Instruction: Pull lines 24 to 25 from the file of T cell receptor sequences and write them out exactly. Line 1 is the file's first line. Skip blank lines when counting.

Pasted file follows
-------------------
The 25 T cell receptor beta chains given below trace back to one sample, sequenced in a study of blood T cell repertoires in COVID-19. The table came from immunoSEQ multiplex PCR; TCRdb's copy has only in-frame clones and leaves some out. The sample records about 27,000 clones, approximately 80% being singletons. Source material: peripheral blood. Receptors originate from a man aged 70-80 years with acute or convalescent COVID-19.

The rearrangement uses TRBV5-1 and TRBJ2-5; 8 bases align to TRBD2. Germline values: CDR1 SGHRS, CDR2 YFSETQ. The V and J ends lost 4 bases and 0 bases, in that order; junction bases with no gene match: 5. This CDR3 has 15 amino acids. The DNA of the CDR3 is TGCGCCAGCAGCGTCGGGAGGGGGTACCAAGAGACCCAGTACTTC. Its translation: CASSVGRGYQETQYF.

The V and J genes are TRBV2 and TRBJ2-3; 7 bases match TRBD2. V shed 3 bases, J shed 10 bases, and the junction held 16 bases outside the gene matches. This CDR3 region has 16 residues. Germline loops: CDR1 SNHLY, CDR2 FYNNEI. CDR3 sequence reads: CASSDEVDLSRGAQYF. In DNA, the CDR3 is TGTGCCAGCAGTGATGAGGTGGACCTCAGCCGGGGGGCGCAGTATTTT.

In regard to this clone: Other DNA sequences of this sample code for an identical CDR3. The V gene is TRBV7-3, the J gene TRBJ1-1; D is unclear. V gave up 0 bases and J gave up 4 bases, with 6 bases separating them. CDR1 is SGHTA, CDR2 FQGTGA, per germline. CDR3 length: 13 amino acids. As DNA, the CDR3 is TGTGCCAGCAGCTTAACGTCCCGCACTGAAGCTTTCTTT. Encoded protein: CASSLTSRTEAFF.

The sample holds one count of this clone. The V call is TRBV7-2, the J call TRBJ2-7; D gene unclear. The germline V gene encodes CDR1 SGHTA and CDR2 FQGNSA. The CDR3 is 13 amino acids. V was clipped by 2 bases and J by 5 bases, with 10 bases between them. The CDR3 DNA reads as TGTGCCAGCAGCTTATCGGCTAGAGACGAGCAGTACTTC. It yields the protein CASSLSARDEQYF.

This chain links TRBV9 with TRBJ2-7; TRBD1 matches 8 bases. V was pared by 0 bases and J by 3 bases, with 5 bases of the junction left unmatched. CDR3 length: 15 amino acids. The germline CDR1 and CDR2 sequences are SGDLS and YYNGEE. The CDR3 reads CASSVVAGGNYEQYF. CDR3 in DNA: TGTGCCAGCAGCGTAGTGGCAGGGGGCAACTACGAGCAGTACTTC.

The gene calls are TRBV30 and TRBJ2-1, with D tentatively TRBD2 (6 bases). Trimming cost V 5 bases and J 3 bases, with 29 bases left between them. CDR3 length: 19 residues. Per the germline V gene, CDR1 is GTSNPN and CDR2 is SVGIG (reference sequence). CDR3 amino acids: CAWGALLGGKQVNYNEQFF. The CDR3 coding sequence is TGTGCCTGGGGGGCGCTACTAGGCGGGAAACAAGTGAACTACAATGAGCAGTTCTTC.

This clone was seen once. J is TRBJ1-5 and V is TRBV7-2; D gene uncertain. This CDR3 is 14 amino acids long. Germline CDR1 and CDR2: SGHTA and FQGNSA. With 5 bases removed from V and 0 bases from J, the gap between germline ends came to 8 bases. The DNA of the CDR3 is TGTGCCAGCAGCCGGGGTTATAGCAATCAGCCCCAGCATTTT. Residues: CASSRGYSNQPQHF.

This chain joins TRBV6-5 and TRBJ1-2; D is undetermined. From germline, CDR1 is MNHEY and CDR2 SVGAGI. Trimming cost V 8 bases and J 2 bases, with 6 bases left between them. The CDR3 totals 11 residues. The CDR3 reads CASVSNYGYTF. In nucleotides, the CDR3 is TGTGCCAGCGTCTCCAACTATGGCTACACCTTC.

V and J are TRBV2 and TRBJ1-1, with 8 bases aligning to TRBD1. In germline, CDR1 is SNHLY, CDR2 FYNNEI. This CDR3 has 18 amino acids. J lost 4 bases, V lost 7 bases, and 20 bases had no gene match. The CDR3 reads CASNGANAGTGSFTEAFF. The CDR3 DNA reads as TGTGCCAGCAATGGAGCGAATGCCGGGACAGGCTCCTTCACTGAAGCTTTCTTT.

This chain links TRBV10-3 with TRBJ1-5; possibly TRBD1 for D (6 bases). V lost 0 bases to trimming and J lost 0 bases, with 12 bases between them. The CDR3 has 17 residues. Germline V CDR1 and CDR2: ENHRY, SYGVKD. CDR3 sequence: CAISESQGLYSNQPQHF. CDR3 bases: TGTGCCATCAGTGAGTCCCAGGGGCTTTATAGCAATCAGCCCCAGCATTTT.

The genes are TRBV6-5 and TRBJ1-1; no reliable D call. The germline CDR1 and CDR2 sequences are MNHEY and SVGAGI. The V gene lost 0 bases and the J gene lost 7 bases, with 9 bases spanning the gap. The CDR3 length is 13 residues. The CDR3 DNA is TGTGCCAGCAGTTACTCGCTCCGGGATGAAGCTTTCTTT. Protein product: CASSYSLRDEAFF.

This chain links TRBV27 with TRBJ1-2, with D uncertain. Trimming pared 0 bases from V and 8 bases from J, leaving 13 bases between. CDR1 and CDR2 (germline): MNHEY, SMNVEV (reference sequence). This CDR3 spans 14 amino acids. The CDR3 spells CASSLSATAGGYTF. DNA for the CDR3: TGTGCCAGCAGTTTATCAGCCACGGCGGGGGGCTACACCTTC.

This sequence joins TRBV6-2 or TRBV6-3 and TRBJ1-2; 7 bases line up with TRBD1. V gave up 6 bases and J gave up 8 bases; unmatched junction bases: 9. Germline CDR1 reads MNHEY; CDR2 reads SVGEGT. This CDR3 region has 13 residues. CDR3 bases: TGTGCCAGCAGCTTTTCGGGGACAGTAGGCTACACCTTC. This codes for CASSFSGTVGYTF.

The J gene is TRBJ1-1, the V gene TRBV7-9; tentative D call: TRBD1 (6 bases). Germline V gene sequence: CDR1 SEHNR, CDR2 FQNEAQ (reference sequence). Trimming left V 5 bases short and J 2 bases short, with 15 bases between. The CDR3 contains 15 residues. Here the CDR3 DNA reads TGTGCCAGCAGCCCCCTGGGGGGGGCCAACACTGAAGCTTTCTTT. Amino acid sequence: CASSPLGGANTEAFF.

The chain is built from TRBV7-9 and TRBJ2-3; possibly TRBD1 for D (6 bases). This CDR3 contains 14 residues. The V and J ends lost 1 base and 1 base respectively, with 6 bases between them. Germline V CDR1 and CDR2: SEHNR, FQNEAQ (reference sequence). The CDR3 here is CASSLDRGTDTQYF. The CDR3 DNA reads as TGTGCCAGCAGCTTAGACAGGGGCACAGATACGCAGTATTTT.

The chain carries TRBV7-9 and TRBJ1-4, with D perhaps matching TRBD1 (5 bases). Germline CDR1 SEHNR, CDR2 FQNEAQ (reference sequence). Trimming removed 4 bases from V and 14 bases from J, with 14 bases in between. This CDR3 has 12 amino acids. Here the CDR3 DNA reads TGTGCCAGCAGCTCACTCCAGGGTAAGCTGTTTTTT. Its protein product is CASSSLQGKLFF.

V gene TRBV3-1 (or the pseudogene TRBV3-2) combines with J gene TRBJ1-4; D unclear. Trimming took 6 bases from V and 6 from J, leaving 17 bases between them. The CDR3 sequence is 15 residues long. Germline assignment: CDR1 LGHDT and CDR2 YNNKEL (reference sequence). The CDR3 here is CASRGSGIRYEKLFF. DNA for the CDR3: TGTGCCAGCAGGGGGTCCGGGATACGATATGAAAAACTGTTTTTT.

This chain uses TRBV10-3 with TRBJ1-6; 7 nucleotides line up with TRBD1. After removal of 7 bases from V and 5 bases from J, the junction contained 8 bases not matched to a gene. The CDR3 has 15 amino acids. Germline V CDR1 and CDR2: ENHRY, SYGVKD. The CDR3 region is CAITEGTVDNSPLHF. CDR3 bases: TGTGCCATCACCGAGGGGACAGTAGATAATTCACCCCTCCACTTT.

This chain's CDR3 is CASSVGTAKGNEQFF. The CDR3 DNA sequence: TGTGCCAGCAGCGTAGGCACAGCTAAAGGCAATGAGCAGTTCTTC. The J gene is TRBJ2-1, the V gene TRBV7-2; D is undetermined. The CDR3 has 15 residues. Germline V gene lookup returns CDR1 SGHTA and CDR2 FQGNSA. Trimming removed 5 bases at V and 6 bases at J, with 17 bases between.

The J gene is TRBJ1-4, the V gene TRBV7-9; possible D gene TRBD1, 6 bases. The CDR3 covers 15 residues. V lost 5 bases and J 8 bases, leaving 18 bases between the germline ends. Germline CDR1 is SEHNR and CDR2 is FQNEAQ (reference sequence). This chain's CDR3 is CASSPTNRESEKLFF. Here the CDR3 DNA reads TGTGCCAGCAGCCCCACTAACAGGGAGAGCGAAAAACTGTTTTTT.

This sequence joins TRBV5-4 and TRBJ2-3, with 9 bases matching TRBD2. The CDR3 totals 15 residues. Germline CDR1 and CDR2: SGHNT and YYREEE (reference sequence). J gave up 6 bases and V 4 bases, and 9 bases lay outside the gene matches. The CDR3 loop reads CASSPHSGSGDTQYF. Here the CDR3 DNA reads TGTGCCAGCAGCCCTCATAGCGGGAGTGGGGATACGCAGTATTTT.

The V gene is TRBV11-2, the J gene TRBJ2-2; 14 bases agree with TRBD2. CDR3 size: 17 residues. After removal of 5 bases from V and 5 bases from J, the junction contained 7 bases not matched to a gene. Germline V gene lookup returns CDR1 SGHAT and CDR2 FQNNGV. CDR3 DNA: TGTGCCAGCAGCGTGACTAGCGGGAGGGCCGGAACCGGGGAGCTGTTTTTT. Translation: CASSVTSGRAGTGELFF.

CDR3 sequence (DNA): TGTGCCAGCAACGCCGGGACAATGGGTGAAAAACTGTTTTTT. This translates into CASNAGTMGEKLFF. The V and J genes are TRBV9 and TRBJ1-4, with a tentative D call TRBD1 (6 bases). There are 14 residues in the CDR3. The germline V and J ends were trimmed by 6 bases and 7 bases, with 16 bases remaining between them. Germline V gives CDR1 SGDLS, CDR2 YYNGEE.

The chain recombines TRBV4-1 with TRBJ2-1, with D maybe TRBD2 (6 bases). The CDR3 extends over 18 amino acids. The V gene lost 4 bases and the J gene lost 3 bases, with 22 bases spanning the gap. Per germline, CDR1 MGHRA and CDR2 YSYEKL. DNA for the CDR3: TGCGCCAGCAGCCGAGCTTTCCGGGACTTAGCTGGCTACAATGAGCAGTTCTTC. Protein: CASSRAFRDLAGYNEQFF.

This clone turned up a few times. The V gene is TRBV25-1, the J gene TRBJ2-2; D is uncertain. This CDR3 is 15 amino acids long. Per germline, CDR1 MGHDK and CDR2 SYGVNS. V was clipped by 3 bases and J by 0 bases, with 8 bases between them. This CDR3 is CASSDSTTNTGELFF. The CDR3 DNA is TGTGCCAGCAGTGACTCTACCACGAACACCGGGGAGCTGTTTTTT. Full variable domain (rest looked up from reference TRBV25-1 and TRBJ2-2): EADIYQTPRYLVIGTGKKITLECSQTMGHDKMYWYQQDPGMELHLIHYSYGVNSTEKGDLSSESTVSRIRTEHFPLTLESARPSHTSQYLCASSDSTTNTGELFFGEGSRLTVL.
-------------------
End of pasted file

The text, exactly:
CDR3 sequence (DNA): TGTGCCAGCAACGCCGGGACAATGGGTGAAAAACTGTTTTTT. This translates into CASNAGTMGEKLFF. The V and J genes are TRBV9 and TRBJ1-4, with a tentative D call TRBD1 (6 bases). There are 14 residues in the CDR3. The germline V and J ends were trimmed by 6 bases and 7 bases, with 16 bases remaining between them. Germline V gives CDR1 SGDLS, CDR2 YYNGEE.

The chain recombines TRBV4-1 with TRBJ2-1, with D maybe TRBD2 (6 bases). The CDR3 extends over 18 amino acids. The V gene lost 4 bases and the J gene lost 3 bases, with 22 bases spanning the gap. Per germline, CDR1 MGHRA and CDR2 YSYEKL. DNA for the CDR3: TGCGCCAGCAGCCGAGCTTTCCGGGACTTAGCTGGCTACAATGAGCAGTTCTTC. Protein: CASSRAFRDLAGYNEQFF.